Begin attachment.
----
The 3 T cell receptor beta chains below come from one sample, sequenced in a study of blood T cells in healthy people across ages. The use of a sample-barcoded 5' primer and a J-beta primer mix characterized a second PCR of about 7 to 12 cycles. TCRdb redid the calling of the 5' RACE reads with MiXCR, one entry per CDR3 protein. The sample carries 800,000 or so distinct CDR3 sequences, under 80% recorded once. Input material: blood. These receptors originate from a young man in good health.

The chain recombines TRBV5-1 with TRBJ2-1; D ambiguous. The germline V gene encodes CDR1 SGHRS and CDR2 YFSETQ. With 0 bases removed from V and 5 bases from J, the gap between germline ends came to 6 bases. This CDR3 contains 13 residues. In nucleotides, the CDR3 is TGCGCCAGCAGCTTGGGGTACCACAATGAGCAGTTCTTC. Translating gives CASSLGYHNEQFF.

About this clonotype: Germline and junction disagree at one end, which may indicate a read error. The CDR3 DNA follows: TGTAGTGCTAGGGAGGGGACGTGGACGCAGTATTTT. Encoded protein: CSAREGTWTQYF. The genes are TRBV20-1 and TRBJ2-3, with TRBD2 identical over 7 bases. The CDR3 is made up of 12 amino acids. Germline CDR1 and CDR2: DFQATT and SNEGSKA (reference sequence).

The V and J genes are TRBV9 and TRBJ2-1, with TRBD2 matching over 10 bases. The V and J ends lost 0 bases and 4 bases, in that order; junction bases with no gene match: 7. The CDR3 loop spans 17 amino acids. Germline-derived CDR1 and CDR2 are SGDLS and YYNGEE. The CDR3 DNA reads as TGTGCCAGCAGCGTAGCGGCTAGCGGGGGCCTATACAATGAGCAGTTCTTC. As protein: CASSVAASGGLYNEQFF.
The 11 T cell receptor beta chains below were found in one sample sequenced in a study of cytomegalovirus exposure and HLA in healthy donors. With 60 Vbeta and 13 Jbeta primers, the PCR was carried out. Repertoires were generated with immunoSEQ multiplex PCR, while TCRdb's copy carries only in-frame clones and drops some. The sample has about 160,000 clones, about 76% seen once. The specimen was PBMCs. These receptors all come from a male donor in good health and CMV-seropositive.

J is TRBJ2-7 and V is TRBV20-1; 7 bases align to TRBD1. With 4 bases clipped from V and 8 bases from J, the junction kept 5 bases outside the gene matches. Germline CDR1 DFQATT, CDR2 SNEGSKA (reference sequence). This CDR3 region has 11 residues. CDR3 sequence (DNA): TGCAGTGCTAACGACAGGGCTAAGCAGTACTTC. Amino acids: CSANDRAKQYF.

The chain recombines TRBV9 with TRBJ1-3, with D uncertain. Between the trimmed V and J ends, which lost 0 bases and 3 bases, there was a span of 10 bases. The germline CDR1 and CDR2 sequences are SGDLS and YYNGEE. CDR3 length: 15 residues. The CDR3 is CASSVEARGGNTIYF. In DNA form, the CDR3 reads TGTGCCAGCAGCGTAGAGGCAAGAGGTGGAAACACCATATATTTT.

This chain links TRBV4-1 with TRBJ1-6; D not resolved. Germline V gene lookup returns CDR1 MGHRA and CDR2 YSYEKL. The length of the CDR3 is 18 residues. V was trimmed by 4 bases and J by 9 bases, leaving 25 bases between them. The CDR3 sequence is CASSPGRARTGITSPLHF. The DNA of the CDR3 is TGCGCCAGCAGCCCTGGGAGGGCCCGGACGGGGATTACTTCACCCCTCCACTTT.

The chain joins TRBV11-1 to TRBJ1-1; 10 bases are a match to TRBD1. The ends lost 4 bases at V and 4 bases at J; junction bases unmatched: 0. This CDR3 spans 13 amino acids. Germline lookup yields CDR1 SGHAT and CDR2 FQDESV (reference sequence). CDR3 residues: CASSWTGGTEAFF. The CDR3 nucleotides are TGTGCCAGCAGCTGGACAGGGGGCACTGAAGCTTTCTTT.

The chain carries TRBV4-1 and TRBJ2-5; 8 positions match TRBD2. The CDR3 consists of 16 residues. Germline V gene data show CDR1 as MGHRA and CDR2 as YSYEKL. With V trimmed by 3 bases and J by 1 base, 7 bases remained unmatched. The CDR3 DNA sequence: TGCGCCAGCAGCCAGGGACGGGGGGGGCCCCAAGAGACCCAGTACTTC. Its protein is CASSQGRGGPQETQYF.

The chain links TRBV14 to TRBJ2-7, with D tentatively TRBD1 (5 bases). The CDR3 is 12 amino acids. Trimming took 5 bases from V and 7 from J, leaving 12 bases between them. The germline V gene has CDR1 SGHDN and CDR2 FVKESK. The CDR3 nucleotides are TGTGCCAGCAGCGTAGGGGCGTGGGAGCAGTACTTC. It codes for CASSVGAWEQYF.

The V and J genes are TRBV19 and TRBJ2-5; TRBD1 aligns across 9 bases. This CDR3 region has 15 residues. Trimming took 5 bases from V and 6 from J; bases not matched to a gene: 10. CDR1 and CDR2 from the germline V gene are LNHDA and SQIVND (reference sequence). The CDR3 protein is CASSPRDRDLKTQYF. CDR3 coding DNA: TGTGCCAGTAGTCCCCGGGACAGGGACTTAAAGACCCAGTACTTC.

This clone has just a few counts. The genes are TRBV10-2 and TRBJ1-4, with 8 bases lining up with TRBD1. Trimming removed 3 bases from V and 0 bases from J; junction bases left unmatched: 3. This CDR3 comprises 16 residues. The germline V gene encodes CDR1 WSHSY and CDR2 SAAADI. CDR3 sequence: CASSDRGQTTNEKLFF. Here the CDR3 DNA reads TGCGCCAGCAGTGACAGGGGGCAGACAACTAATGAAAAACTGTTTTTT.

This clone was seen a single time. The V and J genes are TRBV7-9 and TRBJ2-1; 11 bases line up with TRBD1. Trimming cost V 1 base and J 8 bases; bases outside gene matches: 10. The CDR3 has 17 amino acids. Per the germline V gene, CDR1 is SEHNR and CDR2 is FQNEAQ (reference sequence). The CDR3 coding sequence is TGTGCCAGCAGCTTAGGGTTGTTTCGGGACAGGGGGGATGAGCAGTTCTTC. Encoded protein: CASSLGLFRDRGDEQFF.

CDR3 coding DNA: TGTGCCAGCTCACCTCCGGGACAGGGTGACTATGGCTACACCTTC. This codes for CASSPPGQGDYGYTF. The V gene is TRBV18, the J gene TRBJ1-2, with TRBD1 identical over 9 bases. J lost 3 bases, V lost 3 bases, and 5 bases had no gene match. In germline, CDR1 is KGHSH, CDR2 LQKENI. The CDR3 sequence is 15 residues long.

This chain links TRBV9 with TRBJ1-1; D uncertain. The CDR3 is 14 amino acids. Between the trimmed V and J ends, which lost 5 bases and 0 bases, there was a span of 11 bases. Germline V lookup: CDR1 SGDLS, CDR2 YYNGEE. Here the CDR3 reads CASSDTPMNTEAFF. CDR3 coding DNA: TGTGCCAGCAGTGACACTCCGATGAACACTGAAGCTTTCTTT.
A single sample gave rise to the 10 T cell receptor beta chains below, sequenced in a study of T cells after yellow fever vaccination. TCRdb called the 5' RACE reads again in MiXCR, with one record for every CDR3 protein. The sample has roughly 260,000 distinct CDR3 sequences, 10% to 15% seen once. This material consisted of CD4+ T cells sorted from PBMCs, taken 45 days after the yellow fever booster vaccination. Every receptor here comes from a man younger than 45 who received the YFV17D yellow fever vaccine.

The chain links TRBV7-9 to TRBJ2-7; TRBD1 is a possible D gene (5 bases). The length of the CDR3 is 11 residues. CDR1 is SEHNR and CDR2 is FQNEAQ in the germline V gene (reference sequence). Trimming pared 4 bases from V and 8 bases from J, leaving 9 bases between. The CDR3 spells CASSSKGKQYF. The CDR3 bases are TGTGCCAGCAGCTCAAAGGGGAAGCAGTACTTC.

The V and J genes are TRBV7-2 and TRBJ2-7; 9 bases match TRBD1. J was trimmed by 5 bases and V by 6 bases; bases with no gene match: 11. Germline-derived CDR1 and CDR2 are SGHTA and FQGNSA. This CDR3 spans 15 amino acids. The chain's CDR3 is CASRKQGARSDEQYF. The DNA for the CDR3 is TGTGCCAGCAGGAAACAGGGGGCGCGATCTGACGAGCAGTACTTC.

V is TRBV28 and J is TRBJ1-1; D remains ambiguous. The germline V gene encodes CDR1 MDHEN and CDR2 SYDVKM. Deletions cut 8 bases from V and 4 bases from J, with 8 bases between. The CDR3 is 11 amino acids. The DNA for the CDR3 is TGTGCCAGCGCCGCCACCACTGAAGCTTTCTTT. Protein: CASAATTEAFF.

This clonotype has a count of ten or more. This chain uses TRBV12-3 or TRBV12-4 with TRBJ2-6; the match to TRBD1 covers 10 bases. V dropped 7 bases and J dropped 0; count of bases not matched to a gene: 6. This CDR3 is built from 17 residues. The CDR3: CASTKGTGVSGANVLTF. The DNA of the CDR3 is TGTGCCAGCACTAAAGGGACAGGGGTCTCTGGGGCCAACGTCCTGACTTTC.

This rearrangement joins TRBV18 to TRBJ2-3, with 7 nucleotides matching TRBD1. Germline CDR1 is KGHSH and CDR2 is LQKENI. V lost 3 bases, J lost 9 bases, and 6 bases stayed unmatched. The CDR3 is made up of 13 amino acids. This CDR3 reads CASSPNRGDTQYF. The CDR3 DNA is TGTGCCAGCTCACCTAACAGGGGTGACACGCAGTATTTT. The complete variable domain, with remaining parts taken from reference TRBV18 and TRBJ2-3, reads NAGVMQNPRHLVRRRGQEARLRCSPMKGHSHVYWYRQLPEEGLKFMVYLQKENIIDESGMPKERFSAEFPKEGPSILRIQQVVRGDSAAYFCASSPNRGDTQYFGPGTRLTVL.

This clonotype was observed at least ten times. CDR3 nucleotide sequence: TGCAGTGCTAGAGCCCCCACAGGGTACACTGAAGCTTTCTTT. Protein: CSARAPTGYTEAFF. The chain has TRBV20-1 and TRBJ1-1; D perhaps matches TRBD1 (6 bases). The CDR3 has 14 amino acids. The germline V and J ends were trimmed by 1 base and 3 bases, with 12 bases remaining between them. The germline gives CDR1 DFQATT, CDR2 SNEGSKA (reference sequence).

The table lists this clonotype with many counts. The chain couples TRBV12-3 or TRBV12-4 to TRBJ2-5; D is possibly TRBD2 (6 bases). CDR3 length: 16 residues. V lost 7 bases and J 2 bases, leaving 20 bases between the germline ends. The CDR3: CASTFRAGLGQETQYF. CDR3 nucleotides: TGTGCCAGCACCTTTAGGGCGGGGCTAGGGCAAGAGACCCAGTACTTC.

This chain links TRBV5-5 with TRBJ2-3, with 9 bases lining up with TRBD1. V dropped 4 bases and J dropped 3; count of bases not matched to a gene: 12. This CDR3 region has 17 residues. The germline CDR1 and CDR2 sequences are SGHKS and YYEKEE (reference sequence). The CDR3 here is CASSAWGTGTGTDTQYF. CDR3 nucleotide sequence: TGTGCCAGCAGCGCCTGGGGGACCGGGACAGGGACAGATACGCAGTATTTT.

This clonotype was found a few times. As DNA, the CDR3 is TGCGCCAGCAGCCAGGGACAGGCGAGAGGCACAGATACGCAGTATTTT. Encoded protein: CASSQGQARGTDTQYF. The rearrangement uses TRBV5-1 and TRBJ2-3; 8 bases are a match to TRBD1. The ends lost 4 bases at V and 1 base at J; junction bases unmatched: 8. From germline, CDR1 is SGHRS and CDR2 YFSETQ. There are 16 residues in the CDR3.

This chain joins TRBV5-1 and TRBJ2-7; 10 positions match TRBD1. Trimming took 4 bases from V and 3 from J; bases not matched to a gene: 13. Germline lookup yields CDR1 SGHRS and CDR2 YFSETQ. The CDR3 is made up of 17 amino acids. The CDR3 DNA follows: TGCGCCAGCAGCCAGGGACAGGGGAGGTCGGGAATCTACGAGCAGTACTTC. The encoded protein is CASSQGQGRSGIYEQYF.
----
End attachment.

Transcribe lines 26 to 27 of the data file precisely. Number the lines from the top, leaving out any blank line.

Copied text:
This clonotype was found a few times. As DNA, the CDR3 is TGCGCCAGCAGCCAGGGACAGGCGAGAGGCACAGATACGCAGTATTTT. Encoded protein: CASSQGQARGTDTQYF. The rearrangement uses TRBV5-1 and TRBJ2-3; 8 bases are a match to TRBD1. The ends lost 4 bases at V and 1 base at J; junction bases unmatched: 8. From germline, CDR1 is SGHRS and CDR2 YFSETQ. There are 16 residues in the CDR3.

This chain joins TRBV5-1 and TRBJ2-7; 10 positions match TRBD1. Trimming took 4 bases from V and 3 from J; bases not matched to a gene: 13. Germline lookup yields CDR1 SGHRS and CDR2 YFSETQ. The CDR3 is made up of 17 amino acids. The CDR3 DNA follows: TGCGCCAGCAGCCAGGGACAGGGGAGGTCGGGAATCTACGAGCAGTACTTC. The encoded protein is CASSQGQGRSGIYEQYF.